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In a Teaching Rut? Be a Participant!

You can gain a lot from attending another instructor’s class.

Group fitness class

Many group fitness instructors depend on expensive subscriptions and certifications as their only resources for education. As the director of a large team (more than 100 instructors) for the past 9 years, I’ve learned that there’s significant educational value in attending others’ classes. Instructors who make the effort to try a new experience maintain passion, improve their own skills and eventually surpass instructors who’ve been teaching longer. What are the benefits of attending someone else’s class, and how do you make the most of your experience as a participant?

Reliving the Thrill

Do you remember your very first group fitness class? Were you nervous? Excited? Perhaps your years of teaching have made you a bit jaded, and you’ve forgotten the thrill of waiting for the first few beats of the playlist. Attending another instructor’s class gives you a unique educational opportunity.

When you teach, you give so much to your participants, and you are responsible for getting to know each person, providing effective exercises, playing good music and creating a memorable experience. You have to be “on.” When you attend a class, you can relax, be “off” and allow another hardworking instructor to teach an inspirational workout. Sure, it can be difficult to set aside time to do this, and it’s not as if we’ve even had the chance during the lockdown, but as facilities open up, I encourage you to plan ahead and attend another instructor’s class, whether at your gym, online or at another facility.

“If you teach a lot of cardio, I recommend attending mind-body classes so that you keep your body safe,” suggests ZUMBA® instructor Surabhi Chauhan. “Even though these are formats I don’t teach, I find value in attending them because I learn new cues and exercise combinations while also building relationships with the instructors and participants.”

A good rule of thumb is to attend a class at least once per quarter. Some fit pros do it frequently. Jessica Rodgers, a group fitness manager and instructor, recommends planning your teaching, subbing and attendance schedule a week or more in advance and choosing a variety of classes. “For example,” says Rodgers, “I’ll try to take a cycling class one day and yoga the next, or I’ll do a HIIT class next to a Pilates class so I’m not at risk of overdoing one format over another.”

See also: How to Become a Group Exercise Instructor

Intentional Participation

Group exercise participation

Take it in and understand the member experience for yourself.

Here are some tips to help you get the most out of attending another instructor’s class:

Plan ahead. With apps like ClassPass and Mindbody, it’s easy to research studios and  instructors—and even easier to try out new classes (sometimes for free) by reserving classes in advance. All the new virtual options make it even simpler!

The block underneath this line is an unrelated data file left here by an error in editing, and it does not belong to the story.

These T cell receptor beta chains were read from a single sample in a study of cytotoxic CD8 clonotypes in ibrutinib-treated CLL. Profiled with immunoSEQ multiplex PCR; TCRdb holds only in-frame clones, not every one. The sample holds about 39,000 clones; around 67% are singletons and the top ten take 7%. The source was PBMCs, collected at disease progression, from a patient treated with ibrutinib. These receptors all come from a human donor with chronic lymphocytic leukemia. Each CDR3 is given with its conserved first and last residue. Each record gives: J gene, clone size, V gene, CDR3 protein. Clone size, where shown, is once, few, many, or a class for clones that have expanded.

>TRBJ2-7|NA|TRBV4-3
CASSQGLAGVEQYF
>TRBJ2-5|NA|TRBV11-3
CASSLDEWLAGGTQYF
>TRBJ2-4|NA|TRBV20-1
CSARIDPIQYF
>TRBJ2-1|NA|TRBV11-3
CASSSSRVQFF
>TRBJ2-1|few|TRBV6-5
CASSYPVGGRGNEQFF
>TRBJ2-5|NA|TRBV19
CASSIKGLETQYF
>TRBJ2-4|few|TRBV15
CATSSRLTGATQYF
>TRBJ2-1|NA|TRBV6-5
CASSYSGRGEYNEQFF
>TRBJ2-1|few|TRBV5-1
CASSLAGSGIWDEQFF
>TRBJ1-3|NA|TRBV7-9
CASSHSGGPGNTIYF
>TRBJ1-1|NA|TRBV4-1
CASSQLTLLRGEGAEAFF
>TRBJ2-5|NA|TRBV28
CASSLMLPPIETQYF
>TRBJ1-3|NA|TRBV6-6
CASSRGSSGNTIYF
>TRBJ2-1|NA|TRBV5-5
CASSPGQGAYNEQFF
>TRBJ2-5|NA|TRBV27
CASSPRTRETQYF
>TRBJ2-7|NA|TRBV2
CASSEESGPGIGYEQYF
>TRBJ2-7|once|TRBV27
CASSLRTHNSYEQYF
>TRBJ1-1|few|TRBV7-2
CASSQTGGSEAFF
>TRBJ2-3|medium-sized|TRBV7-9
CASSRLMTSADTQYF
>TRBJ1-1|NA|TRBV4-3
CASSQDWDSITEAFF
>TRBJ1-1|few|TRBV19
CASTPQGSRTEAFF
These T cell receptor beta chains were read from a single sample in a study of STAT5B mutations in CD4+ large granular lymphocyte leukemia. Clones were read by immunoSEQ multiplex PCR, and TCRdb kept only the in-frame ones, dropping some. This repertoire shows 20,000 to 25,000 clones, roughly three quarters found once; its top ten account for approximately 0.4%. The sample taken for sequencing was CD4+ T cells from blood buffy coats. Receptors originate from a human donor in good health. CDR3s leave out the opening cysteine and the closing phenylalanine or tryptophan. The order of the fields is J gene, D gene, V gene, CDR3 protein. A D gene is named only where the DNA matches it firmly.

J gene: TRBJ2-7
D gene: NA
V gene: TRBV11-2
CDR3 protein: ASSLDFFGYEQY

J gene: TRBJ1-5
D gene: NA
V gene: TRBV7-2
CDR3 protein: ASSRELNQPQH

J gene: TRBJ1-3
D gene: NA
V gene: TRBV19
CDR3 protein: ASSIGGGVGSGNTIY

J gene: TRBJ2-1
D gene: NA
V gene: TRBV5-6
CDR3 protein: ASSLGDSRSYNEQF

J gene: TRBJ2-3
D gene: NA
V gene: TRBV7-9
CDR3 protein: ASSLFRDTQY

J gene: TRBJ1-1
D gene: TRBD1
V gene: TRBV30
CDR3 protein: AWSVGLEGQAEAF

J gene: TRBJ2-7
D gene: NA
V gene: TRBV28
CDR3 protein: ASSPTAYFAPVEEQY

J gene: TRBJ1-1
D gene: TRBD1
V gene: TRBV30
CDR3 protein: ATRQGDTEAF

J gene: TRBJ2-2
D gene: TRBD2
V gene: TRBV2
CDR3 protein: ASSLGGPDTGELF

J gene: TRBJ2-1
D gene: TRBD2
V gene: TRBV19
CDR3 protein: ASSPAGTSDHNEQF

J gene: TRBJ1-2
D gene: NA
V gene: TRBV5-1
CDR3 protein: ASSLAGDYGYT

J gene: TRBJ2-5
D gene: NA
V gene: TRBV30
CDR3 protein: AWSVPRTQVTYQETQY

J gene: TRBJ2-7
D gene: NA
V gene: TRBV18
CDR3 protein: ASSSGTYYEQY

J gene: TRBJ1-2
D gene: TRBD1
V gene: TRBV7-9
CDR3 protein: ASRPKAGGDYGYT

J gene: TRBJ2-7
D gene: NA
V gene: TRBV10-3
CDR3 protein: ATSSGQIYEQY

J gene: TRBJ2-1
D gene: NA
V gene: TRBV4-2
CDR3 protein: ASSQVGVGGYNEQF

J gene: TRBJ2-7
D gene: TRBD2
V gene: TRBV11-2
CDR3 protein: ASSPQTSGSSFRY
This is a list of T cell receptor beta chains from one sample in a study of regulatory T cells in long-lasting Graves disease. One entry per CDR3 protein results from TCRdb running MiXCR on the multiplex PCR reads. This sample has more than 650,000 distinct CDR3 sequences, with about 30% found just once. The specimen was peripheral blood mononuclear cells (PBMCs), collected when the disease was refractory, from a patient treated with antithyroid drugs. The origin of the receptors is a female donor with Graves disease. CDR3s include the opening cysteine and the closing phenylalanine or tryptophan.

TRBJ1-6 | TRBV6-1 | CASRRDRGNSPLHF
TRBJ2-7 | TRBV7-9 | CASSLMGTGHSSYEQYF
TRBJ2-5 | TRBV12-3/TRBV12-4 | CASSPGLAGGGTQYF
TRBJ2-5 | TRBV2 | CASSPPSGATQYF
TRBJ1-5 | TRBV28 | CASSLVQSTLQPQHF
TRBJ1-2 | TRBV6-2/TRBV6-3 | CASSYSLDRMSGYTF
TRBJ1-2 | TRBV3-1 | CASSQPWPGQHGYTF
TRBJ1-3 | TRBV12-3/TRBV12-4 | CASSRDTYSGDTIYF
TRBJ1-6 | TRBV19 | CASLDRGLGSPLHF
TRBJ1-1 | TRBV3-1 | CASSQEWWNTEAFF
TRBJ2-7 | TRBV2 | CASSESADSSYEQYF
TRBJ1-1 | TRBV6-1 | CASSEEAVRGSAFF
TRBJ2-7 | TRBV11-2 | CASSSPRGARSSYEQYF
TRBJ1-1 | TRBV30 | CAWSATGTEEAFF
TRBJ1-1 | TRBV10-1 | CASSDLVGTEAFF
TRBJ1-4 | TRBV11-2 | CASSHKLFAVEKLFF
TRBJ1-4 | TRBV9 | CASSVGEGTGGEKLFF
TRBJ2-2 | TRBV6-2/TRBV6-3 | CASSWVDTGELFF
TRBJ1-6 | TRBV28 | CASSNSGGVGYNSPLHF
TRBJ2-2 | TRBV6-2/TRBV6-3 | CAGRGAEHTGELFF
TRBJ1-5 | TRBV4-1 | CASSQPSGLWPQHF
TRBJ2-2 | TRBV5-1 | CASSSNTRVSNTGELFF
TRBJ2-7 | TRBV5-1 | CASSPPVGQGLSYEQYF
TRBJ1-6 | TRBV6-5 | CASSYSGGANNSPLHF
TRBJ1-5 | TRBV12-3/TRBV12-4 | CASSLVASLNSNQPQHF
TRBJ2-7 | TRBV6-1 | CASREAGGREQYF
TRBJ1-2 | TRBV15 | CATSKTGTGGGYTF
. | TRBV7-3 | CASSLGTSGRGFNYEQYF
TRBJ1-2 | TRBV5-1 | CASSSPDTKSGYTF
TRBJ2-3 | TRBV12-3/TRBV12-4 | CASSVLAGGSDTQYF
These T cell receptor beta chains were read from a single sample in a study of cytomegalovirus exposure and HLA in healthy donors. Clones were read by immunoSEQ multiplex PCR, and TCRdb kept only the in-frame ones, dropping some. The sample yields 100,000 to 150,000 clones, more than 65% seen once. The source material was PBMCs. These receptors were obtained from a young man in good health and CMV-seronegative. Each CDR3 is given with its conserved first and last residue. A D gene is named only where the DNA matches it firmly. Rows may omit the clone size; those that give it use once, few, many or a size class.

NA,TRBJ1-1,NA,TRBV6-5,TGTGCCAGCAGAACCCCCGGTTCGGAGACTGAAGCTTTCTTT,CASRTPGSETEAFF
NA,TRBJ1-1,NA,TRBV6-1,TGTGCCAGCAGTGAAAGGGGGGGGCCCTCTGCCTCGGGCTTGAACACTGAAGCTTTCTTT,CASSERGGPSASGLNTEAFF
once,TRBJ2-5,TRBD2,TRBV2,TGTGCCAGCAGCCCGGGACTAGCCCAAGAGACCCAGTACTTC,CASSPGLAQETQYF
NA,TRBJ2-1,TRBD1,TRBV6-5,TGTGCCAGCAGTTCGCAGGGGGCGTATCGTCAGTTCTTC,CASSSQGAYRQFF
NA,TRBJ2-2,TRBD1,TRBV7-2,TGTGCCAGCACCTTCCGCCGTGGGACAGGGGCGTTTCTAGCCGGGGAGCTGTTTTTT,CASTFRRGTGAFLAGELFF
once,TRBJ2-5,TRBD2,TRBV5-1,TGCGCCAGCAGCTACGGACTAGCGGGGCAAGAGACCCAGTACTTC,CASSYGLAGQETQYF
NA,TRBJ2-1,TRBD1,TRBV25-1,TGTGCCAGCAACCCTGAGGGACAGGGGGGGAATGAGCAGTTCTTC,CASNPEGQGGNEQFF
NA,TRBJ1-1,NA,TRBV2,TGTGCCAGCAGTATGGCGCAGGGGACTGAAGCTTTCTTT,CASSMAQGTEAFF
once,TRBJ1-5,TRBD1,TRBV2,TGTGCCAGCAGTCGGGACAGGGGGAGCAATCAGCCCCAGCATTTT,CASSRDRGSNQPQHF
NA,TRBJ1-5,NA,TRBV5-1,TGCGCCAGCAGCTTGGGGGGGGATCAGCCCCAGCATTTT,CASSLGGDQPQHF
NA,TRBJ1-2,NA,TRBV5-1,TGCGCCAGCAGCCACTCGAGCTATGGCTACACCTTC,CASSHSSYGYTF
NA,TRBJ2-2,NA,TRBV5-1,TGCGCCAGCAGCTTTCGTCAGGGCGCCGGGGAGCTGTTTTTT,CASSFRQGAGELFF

Make it convenient. Find a class that works with your schedule. You don’t have to take the same type of class that you teach—try something new! And don’t forget to add the class to your calendar. Account for travel and check-in time if it’s your first time, and make sure in advance that the facility is open.

Ask questions and be outgoing. Arrive early so that you can meet the most dedicated participants and, if given the chance, ask them one or all of these questions:

  • How long have you been taking this class and why?
  • What do you enjoy most about the instructor?
  • How has taking this class helped you reach your fitness goals?

Adia Callahan, a group fitness instructor and WIFA (womeninfitness.org) ambassador, shares what she pays attention to when participating in other classes: “I take in and understand the member experience for myself. I . . . learn from classes where the instructor has energy and brings that out of the members. I pay attention to cuing, both the words chosen and the timing, and to how the instructor is utilizing music, especially in conjunction with the exercises. Exercise ideas are a bonus, but the experience is more valuable to me.”

“I pay special attention to the vibe,” says Nichole Arthur, a cycling and TRX® instructor. “I notice if the instructor offers a brief explanation of what to expect, how the instructor’s energy and voice guide the intensity, and if the instructor makes eye contact. I also try to take note of why and how the participants are interacting or not interacting with each other. When it comes to music selection, I’ve learned the most about music timing by taking other classes. When the music doesn’t match the intensity, it can make the class feel like it takes an eternity.”

Bring a notebook. Don’t just write down your favorite cues or phrases; also note the key segments of the class experience (see the sidebar, left) and compare them to how you organize your classes.